Do I Need a License to Buy a Gun?

In a word—legally—yes.

 Whether you are looking to purchase a gun for protection, hunting/sport, or are a gun connoisseur/collector, you’ll need to know the laws that exist in your state before setting out to buy one. While only a few federal regulations exist surrounding the sale of guns, each state varies in its requirements for the possession of weapons in public.  

Federal requirements to purchase a gun

The Gun Control Act (GCA) written into law into 1968 asserts that anyone buying rifles, shotguns, and/or ammunition must be at least 18 years old. For the purchase of handguns and other speciality firearms, only those 21 and older are able to purchase them legally. In addition, convicted felons, people determined to be a “danger to society” and/or patients “Baker Acted” (those with involuntary medical holds) are also prohibited from purchasing weapons.

For those carrying a conviction involving controlled substances, they too are not legally allowed to buy a gun for up to year following their guilty conviction. (Despite marijuana being legal in many states now, in the eyes of the feds, it is still considered illegal.) Other, more specific prohibitions include people under restraining orders, military members who were dishonorably discharged, and tourists, migrant workers, and those on temporary work visas.

An amendment made to the GCA in 1993 called the Brady Handgun Violence Prevention Act, requires anyone purchasing a firearm through a licensed gun dealer to first complete (and pass) a background check. This background check—the ATF 4473—checks for any of the above prohibitions and requires a form of license (or ID card) to prove identity. In some states, this background check is “instantaneous” and purchasers who pass can leave the store with their new gun, while other states require a waiting day period of 1-3 days.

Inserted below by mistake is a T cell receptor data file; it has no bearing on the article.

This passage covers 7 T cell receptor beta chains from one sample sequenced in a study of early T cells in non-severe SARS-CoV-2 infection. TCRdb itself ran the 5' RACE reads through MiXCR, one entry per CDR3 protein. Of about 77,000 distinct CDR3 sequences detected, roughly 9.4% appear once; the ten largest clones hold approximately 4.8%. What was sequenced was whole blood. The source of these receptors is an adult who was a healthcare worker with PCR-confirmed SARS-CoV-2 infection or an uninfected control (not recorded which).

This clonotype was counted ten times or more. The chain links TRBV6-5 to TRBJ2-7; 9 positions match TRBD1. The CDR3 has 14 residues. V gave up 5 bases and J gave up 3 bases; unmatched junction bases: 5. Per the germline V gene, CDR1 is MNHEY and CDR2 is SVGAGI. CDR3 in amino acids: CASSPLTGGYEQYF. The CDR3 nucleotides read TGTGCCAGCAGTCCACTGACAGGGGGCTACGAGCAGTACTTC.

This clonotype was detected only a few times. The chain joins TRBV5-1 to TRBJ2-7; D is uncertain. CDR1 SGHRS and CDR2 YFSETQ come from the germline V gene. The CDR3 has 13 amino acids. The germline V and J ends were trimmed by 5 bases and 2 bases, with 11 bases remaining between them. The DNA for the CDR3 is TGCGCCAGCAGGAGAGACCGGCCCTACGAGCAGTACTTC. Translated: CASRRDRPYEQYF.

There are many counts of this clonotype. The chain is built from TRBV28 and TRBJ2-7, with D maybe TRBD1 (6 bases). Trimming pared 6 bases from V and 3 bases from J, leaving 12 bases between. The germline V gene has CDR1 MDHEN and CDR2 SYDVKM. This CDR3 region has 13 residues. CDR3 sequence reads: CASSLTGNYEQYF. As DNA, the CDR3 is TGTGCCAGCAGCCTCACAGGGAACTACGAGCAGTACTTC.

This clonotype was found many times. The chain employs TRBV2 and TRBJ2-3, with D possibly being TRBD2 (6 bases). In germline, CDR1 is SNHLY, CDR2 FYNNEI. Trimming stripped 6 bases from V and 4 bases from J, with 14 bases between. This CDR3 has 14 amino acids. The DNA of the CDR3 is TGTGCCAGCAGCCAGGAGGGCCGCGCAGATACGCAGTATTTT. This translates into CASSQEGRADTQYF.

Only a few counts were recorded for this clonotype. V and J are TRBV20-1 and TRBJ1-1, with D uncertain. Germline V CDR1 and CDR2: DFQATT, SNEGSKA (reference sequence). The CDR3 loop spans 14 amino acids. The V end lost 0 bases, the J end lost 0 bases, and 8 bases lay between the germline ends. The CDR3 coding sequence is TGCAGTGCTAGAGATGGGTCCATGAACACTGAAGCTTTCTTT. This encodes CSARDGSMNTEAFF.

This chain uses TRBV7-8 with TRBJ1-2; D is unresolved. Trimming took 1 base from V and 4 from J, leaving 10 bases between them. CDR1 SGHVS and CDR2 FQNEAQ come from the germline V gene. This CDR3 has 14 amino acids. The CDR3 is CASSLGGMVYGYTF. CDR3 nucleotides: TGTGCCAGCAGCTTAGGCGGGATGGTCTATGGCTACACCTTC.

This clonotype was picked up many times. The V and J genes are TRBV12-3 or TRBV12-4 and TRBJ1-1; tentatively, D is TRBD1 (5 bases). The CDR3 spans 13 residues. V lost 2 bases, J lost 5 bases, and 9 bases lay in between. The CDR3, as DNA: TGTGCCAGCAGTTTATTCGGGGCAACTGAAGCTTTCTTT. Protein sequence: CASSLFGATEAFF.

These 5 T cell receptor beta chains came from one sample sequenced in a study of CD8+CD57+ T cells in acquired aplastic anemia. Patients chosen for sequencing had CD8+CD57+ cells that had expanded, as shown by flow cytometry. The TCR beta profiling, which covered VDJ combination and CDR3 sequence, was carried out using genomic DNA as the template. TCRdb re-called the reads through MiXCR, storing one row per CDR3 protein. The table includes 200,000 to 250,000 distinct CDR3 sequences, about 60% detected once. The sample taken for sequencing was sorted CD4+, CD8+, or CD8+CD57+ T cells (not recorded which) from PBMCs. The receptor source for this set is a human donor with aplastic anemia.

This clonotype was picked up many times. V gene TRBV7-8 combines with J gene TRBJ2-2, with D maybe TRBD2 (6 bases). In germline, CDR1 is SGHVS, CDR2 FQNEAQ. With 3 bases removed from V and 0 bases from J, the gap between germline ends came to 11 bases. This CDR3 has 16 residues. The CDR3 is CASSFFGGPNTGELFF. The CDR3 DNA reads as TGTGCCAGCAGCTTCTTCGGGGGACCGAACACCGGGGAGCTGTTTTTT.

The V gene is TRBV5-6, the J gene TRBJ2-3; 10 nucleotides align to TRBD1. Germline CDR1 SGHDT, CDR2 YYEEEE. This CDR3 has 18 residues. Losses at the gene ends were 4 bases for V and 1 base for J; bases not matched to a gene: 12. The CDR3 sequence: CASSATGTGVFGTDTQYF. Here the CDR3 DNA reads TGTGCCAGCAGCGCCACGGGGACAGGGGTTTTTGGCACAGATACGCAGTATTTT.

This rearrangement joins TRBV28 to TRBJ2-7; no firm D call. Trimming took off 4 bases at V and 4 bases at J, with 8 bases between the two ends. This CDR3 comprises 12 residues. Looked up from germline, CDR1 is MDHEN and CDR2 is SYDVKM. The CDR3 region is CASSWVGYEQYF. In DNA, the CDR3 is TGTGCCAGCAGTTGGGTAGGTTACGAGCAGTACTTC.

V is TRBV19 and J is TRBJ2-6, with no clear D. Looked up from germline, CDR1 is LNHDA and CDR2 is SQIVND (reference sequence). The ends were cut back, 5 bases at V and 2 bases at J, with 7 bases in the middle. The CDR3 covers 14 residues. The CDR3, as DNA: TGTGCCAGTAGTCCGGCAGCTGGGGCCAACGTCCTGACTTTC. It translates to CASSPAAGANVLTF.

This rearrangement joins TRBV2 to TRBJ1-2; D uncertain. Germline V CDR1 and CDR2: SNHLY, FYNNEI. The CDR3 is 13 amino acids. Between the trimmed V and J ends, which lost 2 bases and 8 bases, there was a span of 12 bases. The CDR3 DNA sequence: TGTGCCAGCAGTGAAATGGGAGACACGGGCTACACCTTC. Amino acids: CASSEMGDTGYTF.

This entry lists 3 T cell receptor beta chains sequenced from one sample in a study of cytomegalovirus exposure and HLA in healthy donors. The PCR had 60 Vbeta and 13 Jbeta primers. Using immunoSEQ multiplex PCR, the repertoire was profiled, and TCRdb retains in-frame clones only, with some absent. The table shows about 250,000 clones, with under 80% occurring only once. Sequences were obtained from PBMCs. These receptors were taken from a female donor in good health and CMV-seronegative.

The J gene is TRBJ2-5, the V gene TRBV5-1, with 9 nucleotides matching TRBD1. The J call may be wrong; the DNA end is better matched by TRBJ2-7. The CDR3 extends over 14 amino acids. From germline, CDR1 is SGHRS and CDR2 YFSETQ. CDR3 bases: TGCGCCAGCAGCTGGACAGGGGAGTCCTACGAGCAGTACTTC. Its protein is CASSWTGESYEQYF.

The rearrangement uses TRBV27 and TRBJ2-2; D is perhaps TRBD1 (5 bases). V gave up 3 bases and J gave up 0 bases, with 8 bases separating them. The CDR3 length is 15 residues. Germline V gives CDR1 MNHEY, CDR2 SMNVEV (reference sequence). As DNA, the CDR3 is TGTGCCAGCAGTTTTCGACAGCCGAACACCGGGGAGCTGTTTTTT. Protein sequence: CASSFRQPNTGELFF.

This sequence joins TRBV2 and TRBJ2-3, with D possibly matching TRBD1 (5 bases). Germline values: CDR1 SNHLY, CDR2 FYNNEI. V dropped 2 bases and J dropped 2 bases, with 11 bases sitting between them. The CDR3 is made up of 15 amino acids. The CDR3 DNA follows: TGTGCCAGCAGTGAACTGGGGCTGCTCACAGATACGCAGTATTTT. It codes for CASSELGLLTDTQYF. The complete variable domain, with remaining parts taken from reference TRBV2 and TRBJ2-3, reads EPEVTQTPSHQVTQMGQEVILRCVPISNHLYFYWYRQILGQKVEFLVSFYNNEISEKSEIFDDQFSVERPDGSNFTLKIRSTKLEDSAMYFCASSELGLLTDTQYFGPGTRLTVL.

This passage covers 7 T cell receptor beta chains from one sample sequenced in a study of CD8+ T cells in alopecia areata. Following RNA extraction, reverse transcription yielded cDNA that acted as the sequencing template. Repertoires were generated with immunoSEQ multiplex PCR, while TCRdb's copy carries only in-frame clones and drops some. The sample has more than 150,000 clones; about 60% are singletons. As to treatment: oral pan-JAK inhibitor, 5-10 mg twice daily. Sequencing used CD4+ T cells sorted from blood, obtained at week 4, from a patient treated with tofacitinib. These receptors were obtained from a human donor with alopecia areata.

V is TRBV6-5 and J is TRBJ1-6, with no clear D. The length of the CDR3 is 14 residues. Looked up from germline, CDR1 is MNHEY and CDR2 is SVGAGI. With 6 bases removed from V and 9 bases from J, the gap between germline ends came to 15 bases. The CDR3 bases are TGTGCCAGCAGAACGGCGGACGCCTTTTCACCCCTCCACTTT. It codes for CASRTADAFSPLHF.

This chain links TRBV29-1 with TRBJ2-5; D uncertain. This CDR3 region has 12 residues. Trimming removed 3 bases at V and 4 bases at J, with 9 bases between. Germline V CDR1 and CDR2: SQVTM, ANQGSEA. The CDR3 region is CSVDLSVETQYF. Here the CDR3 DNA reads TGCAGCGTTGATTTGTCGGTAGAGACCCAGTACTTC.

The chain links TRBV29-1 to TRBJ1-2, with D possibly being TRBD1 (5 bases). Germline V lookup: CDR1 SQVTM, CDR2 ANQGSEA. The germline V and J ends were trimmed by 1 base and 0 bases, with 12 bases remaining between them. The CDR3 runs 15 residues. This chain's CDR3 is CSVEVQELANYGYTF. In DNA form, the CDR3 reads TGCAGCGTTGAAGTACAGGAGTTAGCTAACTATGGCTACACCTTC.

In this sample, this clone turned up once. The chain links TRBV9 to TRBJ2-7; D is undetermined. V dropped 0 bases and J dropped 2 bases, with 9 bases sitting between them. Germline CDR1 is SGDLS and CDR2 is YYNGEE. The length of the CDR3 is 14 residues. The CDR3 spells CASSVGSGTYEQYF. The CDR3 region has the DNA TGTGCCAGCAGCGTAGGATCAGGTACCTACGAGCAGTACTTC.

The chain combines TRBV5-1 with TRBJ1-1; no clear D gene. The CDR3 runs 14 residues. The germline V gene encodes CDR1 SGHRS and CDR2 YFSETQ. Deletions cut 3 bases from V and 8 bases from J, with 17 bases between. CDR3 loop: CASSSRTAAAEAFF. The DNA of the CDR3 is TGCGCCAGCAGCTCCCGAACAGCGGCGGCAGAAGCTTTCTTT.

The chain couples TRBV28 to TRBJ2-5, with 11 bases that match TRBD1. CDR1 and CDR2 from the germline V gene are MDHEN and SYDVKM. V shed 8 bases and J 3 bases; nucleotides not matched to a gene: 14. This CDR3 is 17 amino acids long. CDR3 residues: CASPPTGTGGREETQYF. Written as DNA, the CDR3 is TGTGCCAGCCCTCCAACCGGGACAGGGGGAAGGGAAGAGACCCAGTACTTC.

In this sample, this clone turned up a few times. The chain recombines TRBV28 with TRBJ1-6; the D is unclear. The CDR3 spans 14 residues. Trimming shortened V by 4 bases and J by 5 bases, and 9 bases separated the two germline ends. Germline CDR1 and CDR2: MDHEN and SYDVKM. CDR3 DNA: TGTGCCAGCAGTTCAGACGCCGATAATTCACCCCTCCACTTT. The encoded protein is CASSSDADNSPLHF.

Pay careful attention to your states “carry” laws. Many require a permit to possess a handgun in public, and these permits are designated as either concealed carry or open carry. So while you may not need special licensing to buy a gun the moment you leave the store, these rules change. Comparatively, carrying a rifle or shotgun does not require any sort of permit, except in Massachusetts and NJ, both of which require ID or firearm ID to be carried on your person at the time of carrying the weapon.  

The Gunshow Loophole

 Guns purchased from gun dealers are done so under that retailers’s Federal Firearms License (FFL). It is solely under these purveyors that federal regulations apply. For anyone privately selling a gun, they are not required to hold a FFL to do so, and consequently, a background check and needing a purchaser’s license or ID becomes obsolete. As long as the seller does not make a business (defined as a regular, intentional profit) from the sale of a firearm, he/she may sell it to whomever he pleases.

 While this loophole exists in every state, the regulations discussed above pertaining to the possession of firearms still apply to all gun owners, no matter how they purchased their gun.  

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